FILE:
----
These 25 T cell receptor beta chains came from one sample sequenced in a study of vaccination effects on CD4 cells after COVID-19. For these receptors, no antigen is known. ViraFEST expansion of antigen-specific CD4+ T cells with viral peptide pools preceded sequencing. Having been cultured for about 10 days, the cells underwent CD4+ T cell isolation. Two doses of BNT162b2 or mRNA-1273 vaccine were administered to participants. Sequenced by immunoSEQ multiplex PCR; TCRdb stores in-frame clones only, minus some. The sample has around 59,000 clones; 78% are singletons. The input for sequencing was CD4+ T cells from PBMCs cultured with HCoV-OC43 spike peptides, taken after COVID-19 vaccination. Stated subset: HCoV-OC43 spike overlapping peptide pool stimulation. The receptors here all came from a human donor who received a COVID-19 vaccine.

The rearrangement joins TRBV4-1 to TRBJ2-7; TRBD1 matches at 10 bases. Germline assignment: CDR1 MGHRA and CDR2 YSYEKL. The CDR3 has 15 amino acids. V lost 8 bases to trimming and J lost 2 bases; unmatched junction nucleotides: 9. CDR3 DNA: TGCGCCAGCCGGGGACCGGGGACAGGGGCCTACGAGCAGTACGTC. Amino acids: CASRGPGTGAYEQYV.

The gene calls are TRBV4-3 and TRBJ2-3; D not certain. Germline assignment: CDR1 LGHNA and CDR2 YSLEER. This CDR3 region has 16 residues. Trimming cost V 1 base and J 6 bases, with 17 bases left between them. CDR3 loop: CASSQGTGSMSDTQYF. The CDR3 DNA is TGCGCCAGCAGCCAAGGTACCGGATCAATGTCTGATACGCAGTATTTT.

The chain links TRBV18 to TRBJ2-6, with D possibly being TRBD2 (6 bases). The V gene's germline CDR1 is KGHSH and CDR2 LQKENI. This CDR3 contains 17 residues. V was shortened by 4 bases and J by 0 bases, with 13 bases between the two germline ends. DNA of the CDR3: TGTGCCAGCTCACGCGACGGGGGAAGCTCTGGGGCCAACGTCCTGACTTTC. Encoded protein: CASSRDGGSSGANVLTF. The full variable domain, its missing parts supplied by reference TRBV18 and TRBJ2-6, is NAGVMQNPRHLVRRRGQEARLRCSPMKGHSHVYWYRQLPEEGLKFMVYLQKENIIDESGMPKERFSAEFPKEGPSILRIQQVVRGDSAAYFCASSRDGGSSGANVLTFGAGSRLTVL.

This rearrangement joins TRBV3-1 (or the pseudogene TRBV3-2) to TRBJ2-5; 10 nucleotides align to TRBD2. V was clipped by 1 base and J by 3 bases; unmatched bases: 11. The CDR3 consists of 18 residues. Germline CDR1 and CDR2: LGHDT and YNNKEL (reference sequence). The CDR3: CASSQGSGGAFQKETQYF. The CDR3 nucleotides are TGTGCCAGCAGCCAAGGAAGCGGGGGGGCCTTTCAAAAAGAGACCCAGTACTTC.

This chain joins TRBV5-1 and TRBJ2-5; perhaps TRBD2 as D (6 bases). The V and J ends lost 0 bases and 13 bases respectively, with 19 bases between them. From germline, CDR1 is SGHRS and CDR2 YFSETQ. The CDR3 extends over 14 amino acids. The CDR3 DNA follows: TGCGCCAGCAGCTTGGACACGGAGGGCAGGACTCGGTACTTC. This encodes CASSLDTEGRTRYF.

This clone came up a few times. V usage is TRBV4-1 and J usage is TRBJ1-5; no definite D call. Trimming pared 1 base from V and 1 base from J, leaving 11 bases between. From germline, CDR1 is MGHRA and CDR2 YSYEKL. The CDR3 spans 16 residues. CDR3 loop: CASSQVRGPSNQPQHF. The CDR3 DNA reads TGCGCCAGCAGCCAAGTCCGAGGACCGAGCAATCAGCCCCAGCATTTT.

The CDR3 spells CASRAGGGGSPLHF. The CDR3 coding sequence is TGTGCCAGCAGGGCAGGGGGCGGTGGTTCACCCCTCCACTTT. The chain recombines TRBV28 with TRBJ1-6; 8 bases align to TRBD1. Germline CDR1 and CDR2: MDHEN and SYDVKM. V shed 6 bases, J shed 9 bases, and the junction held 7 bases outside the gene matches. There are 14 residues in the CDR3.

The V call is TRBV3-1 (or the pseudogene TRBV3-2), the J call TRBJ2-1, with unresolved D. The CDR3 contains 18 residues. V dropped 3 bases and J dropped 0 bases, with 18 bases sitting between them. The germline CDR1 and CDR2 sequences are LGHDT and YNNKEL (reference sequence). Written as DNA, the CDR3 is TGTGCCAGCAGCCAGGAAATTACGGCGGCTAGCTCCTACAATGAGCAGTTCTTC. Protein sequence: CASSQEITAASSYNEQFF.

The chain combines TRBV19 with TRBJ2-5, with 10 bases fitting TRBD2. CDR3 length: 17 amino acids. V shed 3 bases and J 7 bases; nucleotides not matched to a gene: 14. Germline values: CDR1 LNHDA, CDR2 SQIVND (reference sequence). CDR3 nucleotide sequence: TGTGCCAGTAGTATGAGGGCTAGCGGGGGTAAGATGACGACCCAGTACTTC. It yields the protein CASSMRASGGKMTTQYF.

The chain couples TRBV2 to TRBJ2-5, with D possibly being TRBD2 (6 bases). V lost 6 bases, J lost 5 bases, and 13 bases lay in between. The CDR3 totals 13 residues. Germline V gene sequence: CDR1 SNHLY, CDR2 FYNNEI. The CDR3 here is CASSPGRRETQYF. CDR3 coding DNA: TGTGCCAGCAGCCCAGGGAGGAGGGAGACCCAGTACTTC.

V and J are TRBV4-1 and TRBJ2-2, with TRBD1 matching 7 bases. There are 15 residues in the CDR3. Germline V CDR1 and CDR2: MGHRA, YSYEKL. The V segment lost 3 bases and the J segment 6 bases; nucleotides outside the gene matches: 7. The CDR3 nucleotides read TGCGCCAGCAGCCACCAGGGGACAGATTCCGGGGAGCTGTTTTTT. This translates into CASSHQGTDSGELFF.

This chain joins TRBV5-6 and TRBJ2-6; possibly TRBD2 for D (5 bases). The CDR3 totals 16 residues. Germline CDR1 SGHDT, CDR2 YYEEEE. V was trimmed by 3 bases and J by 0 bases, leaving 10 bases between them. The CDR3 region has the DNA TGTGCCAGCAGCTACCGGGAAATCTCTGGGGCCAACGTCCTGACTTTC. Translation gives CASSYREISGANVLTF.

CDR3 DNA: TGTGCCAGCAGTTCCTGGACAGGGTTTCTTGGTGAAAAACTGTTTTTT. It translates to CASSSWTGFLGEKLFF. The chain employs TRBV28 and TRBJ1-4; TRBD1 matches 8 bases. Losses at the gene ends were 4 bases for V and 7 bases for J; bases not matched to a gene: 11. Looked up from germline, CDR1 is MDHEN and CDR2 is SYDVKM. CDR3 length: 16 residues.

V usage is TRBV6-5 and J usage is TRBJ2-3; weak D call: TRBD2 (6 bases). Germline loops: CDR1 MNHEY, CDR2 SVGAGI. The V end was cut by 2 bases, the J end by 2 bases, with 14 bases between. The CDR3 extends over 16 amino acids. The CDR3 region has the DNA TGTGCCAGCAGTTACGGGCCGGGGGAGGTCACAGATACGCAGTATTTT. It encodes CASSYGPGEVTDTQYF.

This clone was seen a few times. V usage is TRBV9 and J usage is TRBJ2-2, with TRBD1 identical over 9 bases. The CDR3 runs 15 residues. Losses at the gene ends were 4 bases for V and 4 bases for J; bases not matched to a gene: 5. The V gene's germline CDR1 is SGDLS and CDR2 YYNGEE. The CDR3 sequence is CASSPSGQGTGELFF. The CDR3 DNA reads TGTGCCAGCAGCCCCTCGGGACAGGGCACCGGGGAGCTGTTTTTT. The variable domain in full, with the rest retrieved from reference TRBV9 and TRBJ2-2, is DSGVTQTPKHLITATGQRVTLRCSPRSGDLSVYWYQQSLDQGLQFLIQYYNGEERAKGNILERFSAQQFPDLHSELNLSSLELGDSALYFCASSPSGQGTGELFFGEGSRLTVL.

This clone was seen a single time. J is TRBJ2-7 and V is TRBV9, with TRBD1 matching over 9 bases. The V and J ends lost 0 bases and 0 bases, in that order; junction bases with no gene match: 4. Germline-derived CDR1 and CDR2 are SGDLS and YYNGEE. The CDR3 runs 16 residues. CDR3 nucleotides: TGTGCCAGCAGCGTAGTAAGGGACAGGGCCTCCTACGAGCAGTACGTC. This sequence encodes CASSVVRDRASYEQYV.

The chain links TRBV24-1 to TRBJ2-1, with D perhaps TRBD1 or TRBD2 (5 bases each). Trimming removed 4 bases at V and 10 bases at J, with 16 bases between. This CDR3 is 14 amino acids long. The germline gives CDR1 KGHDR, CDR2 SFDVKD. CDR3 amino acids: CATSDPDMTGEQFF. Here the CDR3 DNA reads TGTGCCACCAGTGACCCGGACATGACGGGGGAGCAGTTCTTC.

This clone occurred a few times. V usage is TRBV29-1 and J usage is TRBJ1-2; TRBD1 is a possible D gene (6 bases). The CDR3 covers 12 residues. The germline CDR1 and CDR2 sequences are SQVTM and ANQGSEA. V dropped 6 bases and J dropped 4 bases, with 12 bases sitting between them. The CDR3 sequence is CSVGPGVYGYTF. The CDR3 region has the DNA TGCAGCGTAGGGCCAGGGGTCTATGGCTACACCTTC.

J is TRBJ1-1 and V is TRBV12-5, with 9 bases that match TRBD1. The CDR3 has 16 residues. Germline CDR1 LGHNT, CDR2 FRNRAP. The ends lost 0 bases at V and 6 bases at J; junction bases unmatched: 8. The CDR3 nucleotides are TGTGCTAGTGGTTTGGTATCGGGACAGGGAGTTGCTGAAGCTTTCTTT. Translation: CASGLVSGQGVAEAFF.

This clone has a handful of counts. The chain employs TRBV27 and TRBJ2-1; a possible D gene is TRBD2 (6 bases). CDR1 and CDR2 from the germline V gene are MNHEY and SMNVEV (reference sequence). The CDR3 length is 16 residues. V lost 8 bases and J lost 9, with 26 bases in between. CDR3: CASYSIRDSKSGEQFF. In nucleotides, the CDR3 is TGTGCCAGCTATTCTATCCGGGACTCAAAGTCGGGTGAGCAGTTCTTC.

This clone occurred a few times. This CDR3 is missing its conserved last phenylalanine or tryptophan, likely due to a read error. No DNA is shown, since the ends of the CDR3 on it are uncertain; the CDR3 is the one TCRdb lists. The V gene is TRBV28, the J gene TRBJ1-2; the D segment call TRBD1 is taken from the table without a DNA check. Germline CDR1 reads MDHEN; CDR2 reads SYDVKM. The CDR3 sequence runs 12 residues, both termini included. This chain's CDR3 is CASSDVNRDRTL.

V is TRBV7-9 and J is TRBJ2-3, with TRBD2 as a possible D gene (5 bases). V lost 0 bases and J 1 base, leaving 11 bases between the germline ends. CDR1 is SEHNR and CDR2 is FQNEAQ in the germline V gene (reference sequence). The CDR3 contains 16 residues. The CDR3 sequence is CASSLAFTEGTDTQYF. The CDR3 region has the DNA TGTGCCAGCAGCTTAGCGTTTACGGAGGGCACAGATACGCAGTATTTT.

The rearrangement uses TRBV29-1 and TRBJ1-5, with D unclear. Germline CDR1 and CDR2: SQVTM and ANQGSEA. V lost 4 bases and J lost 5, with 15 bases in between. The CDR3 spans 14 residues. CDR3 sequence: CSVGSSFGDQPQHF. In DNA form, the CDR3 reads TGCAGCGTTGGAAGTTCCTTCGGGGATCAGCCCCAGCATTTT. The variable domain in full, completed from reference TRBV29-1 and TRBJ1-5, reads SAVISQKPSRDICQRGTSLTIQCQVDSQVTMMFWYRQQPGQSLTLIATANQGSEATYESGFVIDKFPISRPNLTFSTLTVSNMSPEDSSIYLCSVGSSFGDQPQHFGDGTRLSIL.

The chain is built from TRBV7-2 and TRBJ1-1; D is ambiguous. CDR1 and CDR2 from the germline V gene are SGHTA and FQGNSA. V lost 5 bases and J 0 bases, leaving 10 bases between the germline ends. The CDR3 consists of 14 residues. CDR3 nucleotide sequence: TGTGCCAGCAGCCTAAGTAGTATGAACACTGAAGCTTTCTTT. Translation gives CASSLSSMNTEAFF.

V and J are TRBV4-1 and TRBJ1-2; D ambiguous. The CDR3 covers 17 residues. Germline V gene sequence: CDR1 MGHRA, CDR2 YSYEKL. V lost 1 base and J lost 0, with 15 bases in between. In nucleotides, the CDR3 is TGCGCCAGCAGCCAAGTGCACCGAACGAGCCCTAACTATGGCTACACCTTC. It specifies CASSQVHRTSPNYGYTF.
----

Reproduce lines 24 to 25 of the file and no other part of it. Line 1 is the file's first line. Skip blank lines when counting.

The rearrangement uses TRBV29-1 and TRBJ1-5, with D unclear. Germline CDR1 and CDR2: SQVTM and ANQGSEA. V lost 4 bases and J lost 5, with 15 bases in between. The CDR3 spans 14 residues. CDR3 sequence: CSVGSSFGDQPQHF. In DNA form, the CDR3 reads TGCAGCGTTGGAAGTTCCTTCGGGGATCAGCCCCAGCATTTT. The variable domain in full, completed from reference TRBV29-1 and TRBJ1-5, reads SAVISQKPSRDICQRGTSLTIQCQVDSQVTMMFWYRQQPGQSLTLIATANQGSEATYESGFVIDKFPISRPNLTFSTLTVSNMSPEDSSIYLCSVGSSFGDQPQHFGDGTRLSIL.

The chain is built from TRBV7-2 and TRBJ1-1; D is ambiguous. CDR1 and CDR2 from the germline V gene are SGHTA and FQGNSA. V lost 5 bases and J 0 bases, leaving 10 bases between the germline ends. The CDR3 consists of 14 residues. CDR3 nucleotide sequence: TGTGCCAGCAGCCTAAGTAGTATGAACACTGAAGCTTTCTTT. Translation gives CASSLSSMNTEAFF.